The dairy herd decline continues
The decline in the number of dairy farms in Wisconsin is an often discussed subject: Some folks see it as a tragic event that is the result of small farms being "forced out" by some evil — but never named — factor or persons.
They also often suggest that the dairy world would be prosperous and happy if farming was only like the 40s, 50s and 60s. (My guess is that they never actually farmed during that era, but, maybe visited Grandpa's dairy.)
In 1960 there were 105,000 dairy farms in Wisconsin. Ten years later the figure had dropped by 41,000 to 64,000 operating dairies. By 1980 the number of dairy operations was at 45,000, a 10-year drop of 19,000 units. In 1990 the figure was at 34,000, a loss of 11,000 farms. By 2000 the number of dairy herds was at 21,000, down another 12,000 dairies.
As July 1, 2022, the number of dairy farms stands at 6335, that is a loss of 198 from the 6533 at the beginning of 2022. That's a decline of over 13,600 herds since 2000 just 22 years ago...and most of our dairy folks have lived and farmed over that span of years.
In 1960, the average dairy herd of 20 cows averaged about 8,000 pounds of milk, today's average herd of 110 cows produces about 24,000 pounds of milk per cow.
Prior to World War II, Wisconsin dairying was still in the family culture of operation: horse-drawn implements, no electricity, hand-milking and high labor inputs. It was in the 1960s and 70s when mechanization really hit farming: Harvestores (and other sealed storage) that changed haying; bulk milk hauling; freestall barns; bigger and better tillage, planting and harvesting equipment; the big herds in California and the realization that the dairyman need not milk their own cows but could hire employees to do it.
Yes, that was also the era when farm kids, boys and girls, were routinely attending universities in big numbers preparing for off-farm jobs down the road.
Many dairy producers quit milking their small dairy herds in favor of off-farm work with regular hours and benefits rather than investing in the farm or expanding. Allis Chalmers in West Allis and GMC in Janesville readily hired any hard working farm boy who wanted a job. And fathers often encouraged their sons to get a job where you got vacations and regular paychecks – and so they did.
Meanwhile, the entrepreneurial farmers saw a future in dairying and traveled to California to the Tulare Farm Show (long ago renamed as World Ag Expo) to learn how those Dutch and Portuguese dairymen could build and manage big herds – and, learn they did.
The 1000-cow herd was no longer a novelty and big freestall barns sprang up all across the state. Big rotary milking parlors came on the scene and gave opportunity to milk big herds of cows with just a few people doing the milking.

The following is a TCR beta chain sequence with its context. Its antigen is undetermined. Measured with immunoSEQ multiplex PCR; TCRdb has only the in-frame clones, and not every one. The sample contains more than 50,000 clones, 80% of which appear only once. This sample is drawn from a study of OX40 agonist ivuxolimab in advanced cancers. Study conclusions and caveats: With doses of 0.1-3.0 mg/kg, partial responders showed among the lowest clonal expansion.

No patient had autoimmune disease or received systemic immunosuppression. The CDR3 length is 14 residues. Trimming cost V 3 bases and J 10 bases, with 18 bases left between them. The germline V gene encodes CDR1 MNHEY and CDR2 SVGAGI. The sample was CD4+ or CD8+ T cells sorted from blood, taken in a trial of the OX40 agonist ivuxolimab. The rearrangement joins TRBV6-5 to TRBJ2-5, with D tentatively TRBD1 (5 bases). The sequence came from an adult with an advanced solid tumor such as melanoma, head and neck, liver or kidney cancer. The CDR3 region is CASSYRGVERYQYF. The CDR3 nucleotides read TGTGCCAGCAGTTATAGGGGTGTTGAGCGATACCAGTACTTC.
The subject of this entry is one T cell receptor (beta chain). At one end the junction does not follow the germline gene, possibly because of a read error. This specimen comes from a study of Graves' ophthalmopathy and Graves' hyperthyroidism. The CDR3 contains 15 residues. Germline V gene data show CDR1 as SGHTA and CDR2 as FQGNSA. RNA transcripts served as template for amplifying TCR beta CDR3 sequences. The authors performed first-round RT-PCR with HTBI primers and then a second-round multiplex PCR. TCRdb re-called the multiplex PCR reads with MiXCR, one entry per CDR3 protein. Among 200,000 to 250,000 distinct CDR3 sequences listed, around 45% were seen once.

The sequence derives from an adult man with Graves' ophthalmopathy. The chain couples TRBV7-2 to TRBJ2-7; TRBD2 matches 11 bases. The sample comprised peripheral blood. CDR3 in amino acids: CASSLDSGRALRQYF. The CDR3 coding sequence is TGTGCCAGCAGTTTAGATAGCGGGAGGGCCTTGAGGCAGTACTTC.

At the same time Wisconsin's smaller dairy farms were dropping by the thousands with the farm depression of the late 80s taking out the under-financed and over-leveraged dairies by the dozens. Expansion became the watchword with the phrase “grow or die” becoming the direction offered by the dairy technology industry.
Certainly dairy technology led the way to farm expansion and milk and crop production. The dairyman of 25 years ago would have a difficult time recognizing the dairy equipment, medicines and supplements used in today's dairy herds.
The future of smaller dairies depends on their viability — will they support a next generation? Is there a next generation willing to invest and an older generation willing to give up control?
It was about 1980 when Rock County dairyman Roger Rebout went to 200 cows — some scoffed saying "it would never work being so big," and others watched and copied. The farm stayed at that herd level until a couple of years ago when it went to all grain and beef farming
Despite the ups and downs of milk prices, many dairy producers added cows and invested in their dairies. Some brought their sons and daughters into equity positions by forming partnerships, corporations or LLC's.
How many farms in Wisconsin will be milking cows next year, five years from now, in 2030? Who knows? I'm very sure that dairy farms will continue to grow in size as labor remains a challenge and technology leads the way.
Chances are the forward-thinking and progressive dairy families will be there but there will be even more empty barns dotting the rural scene — bet on it.
My question? Many of the mega dairies of today were formed and are still owned by farmers in their 40s and 50s who are now approaching retirement. Some have no sons or daughters to take over, who will own the farm? What about the next farm turnover, will the farm stay in the family or will it be bought by an outside corporation?
John Oncken can be reached at email@example.com